Wednesday, March 23, 2011


Christchurch is being tantalised

by an ongoing strip-tease show.

Most performances are heralded

by a drum roll, so any sound

that resembles a drum roll

has us on the edge of our seats

in electric anticipation.

Organisation is chaotic;

we're never told in advance how long,

what time of day or which days of the week.

A weekend vigil was not rewarded

until 10 on the Sunday evening

with a display of cleavage.

There's talk of a return season,

but we don't even know how long

the current season will endure.

No wonder, we're all unsettled.

Tuesday, March 15, 2011

The Last Farewell


If this day were to be
 my last,

I would die

the long shadows of autumn

as light filters through the apricot tree;

celebrating the chattering flight of a fantail;

rejoicing in the architectural splendour

of a Bach partita, arch after musical arch

soaring upwards.


The tomorrow when I will be dead,

there still will be a lilting blackbird's song,

the iridescence of a spider's web

but I will not feel the lack.

It's now, when the day's last sunlight

flames horse chestnuts against the darkening hill;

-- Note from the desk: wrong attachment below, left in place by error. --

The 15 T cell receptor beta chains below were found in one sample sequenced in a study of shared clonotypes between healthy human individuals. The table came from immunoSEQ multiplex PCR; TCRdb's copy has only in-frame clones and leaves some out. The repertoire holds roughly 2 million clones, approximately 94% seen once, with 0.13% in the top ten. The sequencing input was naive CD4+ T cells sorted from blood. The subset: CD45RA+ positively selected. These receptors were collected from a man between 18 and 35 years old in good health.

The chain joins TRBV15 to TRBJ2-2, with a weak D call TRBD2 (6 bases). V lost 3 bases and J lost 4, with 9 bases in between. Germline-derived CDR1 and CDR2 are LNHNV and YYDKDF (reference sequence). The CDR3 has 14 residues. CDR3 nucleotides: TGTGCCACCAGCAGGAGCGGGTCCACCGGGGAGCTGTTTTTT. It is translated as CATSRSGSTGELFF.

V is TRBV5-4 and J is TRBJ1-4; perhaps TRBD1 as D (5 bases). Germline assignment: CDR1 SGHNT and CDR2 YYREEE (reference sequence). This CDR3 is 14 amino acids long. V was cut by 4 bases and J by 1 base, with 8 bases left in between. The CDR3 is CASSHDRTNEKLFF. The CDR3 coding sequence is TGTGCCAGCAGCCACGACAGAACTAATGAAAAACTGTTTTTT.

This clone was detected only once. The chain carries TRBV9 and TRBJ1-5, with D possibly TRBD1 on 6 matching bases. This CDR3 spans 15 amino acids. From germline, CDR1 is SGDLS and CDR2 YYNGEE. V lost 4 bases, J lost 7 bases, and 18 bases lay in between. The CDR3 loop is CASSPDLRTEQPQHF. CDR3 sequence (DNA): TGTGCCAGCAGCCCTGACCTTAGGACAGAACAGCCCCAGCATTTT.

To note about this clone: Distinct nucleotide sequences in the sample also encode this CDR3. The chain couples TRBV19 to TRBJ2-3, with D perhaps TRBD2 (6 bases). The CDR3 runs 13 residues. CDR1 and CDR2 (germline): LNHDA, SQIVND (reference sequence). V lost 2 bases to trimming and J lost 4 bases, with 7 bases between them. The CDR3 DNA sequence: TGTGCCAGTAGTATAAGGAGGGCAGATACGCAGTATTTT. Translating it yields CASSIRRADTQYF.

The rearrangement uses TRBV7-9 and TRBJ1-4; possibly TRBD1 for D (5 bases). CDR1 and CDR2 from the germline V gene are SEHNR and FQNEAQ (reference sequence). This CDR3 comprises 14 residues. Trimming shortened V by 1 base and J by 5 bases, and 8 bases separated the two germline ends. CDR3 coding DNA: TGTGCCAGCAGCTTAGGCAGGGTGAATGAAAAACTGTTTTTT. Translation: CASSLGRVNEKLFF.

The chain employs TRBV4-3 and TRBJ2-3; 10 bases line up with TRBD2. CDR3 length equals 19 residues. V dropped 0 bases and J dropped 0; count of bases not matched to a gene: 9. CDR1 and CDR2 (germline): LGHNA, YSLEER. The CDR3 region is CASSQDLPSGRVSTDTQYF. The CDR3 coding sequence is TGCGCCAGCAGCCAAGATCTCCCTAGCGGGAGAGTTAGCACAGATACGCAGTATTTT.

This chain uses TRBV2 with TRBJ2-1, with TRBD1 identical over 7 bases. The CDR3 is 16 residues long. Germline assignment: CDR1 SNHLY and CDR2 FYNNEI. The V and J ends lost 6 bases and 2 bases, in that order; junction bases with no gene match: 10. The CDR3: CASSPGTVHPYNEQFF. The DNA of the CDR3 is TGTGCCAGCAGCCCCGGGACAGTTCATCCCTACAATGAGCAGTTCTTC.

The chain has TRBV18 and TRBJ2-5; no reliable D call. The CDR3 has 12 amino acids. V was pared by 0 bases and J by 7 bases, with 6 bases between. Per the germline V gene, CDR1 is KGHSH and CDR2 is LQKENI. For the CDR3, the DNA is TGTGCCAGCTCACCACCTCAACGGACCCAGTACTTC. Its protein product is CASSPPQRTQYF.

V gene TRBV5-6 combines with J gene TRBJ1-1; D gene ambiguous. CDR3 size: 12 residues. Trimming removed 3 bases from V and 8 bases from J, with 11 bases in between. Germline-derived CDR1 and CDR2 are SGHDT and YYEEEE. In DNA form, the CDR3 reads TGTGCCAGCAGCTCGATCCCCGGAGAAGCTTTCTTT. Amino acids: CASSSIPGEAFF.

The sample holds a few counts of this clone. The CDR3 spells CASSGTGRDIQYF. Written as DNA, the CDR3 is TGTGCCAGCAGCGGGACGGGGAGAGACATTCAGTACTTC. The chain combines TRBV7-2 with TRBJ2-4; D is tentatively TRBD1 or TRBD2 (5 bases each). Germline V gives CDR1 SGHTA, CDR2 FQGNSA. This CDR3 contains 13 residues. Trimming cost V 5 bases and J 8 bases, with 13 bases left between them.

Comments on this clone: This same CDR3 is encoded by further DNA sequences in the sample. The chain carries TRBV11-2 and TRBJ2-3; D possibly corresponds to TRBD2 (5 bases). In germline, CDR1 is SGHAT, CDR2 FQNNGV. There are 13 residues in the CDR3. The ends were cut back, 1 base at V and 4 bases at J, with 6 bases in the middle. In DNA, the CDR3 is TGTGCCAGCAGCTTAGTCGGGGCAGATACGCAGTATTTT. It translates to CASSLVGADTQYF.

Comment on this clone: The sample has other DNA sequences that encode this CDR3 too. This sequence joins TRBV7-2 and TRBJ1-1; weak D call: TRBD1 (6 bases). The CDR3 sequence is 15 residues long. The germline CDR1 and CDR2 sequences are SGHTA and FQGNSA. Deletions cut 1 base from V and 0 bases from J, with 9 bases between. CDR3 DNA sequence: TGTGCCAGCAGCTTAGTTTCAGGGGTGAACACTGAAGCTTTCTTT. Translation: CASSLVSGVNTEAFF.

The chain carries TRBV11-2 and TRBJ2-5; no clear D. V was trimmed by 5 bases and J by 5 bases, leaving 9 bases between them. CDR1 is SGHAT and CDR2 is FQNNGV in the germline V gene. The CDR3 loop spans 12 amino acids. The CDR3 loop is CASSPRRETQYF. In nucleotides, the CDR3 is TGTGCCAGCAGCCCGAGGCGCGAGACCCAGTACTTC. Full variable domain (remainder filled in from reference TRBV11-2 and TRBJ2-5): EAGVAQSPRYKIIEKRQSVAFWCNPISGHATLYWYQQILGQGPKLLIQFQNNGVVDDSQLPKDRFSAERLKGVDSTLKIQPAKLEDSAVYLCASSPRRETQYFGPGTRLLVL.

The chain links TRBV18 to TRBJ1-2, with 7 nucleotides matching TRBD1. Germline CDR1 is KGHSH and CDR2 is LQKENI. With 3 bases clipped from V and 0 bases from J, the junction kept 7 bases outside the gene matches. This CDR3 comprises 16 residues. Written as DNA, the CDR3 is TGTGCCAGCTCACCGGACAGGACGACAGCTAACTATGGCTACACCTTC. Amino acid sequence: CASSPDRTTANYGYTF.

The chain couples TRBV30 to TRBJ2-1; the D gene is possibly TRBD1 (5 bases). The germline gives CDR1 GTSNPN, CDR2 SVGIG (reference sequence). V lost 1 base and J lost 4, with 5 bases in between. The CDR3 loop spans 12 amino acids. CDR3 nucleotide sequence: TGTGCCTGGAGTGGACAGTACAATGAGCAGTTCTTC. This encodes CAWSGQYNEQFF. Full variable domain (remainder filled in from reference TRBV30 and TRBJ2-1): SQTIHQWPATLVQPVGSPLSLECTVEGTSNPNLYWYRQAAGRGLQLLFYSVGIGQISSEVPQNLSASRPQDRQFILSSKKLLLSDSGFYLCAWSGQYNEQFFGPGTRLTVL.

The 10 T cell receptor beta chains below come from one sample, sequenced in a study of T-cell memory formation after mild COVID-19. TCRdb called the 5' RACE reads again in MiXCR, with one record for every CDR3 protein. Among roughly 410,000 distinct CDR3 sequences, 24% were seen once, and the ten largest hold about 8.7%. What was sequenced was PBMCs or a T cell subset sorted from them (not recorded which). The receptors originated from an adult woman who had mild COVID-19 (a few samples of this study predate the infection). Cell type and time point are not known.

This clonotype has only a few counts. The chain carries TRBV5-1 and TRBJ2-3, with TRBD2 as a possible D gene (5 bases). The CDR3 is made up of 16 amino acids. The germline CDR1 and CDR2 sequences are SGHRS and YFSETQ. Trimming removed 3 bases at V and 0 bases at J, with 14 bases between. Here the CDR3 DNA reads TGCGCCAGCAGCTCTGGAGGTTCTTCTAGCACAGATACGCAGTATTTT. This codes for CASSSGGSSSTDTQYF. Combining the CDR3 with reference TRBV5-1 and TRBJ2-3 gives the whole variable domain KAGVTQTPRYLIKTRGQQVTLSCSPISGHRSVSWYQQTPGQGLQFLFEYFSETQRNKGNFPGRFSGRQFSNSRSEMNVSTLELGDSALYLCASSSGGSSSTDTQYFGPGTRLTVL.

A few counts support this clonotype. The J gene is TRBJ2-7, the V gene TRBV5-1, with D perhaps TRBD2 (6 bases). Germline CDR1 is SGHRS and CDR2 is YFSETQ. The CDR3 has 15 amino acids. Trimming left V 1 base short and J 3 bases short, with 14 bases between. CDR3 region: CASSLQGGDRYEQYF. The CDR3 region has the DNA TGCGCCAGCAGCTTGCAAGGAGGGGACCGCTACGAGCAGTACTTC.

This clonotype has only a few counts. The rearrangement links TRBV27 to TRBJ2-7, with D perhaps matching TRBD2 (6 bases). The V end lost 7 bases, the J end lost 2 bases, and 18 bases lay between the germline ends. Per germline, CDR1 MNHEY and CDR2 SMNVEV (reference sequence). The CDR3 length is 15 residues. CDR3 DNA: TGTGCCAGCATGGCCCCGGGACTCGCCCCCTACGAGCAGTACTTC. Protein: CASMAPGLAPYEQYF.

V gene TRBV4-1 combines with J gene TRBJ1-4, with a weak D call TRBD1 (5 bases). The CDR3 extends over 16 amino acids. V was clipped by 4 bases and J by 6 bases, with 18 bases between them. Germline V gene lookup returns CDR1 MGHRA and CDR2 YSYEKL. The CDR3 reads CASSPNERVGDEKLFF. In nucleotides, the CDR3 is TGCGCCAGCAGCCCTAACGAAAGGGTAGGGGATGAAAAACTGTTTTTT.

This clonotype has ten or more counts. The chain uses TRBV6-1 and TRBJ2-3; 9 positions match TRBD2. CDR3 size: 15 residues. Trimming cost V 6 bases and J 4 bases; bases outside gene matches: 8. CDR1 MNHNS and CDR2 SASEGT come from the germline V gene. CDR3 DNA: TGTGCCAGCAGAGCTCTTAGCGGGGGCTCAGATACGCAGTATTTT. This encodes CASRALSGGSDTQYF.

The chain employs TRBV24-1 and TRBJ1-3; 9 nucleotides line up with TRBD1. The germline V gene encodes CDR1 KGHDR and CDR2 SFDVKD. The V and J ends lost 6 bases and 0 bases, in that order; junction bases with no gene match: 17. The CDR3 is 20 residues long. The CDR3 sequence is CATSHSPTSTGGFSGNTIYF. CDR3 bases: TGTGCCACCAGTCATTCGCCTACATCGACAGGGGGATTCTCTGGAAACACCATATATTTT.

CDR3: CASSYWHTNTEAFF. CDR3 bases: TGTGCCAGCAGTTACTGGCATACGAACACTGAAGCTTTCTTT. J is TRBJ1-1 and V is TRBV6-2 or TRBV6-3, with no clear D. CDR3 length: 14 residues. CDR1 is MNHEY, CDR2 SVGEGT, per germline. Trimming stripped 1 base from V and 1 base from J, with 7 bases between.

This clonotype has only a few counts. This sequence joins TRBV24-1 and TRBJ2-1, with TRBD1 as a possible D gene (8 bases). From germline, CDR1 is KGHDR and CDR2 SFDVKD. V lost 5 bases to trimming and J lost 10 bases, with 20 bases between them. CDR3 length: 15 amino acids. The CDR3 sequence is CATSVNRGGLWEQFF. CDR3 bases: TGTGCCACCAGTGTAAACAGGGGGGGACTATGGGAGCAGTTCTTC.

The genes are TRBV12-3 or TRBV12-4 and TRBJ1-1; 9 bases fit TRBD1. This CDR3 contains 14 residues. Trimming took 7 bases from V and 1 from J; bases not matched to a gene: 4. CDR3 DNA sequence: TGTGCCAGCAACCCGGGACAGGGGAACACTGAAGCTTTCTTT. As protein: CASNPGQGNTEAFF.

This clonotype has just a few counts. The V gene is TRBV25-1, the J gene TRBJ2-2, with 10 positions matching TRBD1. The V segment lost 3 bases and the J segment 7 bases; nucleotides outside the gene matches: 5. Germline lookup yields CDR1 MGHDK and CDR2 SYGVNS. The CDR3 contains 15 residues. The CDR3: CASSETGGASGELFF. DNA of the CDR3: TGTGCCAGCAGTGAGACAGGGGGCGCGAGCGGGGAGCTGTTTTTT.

there's the yawning ache at a remembered loss.

Tomorrow will be different.


The trajectory of my death

has changed over time.

Ten years ago, the idea of death

was spiritual, focusing me

on the beauty of the moment;

tree lined shadows,

conversation with a fantail,

Bach's grand pinnacle of sound.

Five years later, even though

I had one tentative foot

across the threshold,

I was still introvertedly

gazing back at the moment I had left;

a spider's web, blackbird's song.

But now, five years further on

with death shadowing my every footstep,

I have been forced

to face that I was afraid.

In my fear I relegated

my friends to the outer suburbs

when they really belonged

on the main thoroughfare.

If tonight were to be my very last,

I would be desolate

at leaving behind

a lifetime of friends.

Sunday, March 6, 2011

Line by line

When you read this poem,

don't forget, I didn't write it.

I have to think my poems,

working them line by line

whenever there is free time.

Mostly, I start with one line

and the poem takes on a different shape

over a succession of days.

Sometimes, I am so desperate

to edit, that I change a word

in a conversational lull

or between mouthfuls of soup.

But it can happen,

that the poem itself takes control,

putting up roadworks, diversions

to prevent me reaching my goal.

Its like being in Wellington

expecting to set out for

Invercargill, only to find oneself

snowed in on the Desert Road.

And even when finished

it still has to be transferred

from one medium to another:

a thought poem is not the same

as a written poem.

It's as if I've had to

introduce a translator and you know

how difficult that is.

If for you, hills are green

and rolling, you are not

going to anticipate that, for me,

they are tawny, volcanic outcrops

otherwise known as Banks Peninsular.

I'm not even sure whether

I can claim the poem as my own,

but who else does it belong to?